Feeling pressured to keep your organization secure? You are not alone.
According to a survey conducted as part of Trustwave’s ‘2015 Security Pressures Report‘, 54 percent of the more than 1,000 IT professionals surveyed said they experienced more pressure to secure their network in 2014 than they did in 2013. Fifty-seven percent said they expect this year to be even worse. Just 11 percent expect the amount of pressure they face to decline.
“A string of high profile data breaches nabbed headlines in 2014,” said Josh Shaul, vice president of product management at Trustwave. “Many called it the ‘year of the breach’. Due to the string of breaches, more CEOs, C-level executives, board members and others who had not thought about security before, are now paying attention, wanting the IT team to do more to make sure their organization isn’t the next victim.”
“They have seen the repercussions of a major breach – financial, reputation, even job loss in some cases,” he continued. “Based on what we have seen when working with businesses, the conversation in the boardroom has changed. It’s no longer the board asking the IT team ‘Are we secure?’ They are now asking, ‘How are we secure? Show me’. The IT team has to create detailed presentations showing what exactly they are doing to secure the organization.”
More than 60 percent of respondents felt the most “people pressure” was exerted by their owners, board and C-level executives — up from 50 percent the previous year. The amount of pressure they expect to experience in 2015 varied depending on the size of the organization, with 64 percent of enterprises foreseeing increased pressure compared to 48 percent of small to midsized businesses (SMBs).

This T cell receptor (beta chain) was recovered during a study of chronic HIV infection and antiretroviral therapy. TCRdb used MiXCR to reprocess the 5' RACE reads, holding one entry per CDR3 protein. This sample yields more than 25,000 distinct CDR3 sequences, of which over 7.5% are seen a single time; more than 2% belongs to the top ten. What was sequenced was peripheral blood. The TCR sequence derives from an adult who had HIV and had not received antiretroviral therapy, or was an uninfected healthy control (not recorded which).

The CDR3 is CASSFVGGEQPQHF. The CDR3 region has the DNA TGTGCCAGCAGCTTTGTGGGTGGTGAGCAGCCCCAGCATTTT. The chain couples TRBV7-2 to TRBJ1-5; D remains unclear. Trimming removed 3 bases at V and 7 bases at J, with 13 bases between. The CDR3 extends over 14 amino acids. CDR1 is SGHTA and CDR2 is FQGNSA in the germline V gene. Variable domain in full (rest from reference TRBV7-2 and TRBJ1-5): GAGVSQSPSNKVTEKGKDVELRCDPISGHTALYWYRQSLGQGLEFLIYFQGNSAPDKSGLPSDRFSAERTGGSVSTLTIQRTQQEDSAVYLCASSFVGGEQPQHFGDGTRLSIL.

That pressure can have a real world impact on product development, as 77 percent said they felt pressured to release a product before it was security-ready.
“Attackers love to take advantage of software and applications that contain coding deficiencies through which they can launch exploits — and many companies are lending them a helping hand,” according ot the Trustwave report. “For another year, nearly four out of five security pros were pressured to prematurely roll out IT projects, including applications, despite security concerns.”
The top operational pressures IT pros faced related to their information security programs had to do with emerging technologies (25 percent), advanced security threats (24 percent) and budgetary constraints (12 percent). Security product complexity was cited by 11 percent.
Adding fuel to the fire is that many people feel as though their teams are understaffed. Eighty-four percent reported the need for additional help, with 54 percent of security professionals wanting the size of their security team doubled. Thirty percent said they wanted it quadrupled or more. Only 16 percent said the size of their team was ideal.
Despite all this, there is a strain of optimism running through those surveyed. Some 70 percent overall said they are safe from cyber-attacks and data compromises.
“It’s definitely a false sense of security,” Shaul said. “Too many organizations still have that ‘it won’t happen to me’ mentality. Enterprises may think criminals will target SMBs first because they don’t have as many security resources – an assumption that’s false. Any organization that has lucrative data is susceptible to becoming a data breach victim. It’s a matter of how difficult the organization makes it for the criminal to break in. If organizations have multiple layers of security in place and the resources to continuously identify and remediate security weaknesses across their infrastructure, criminals will move on to an easier target.”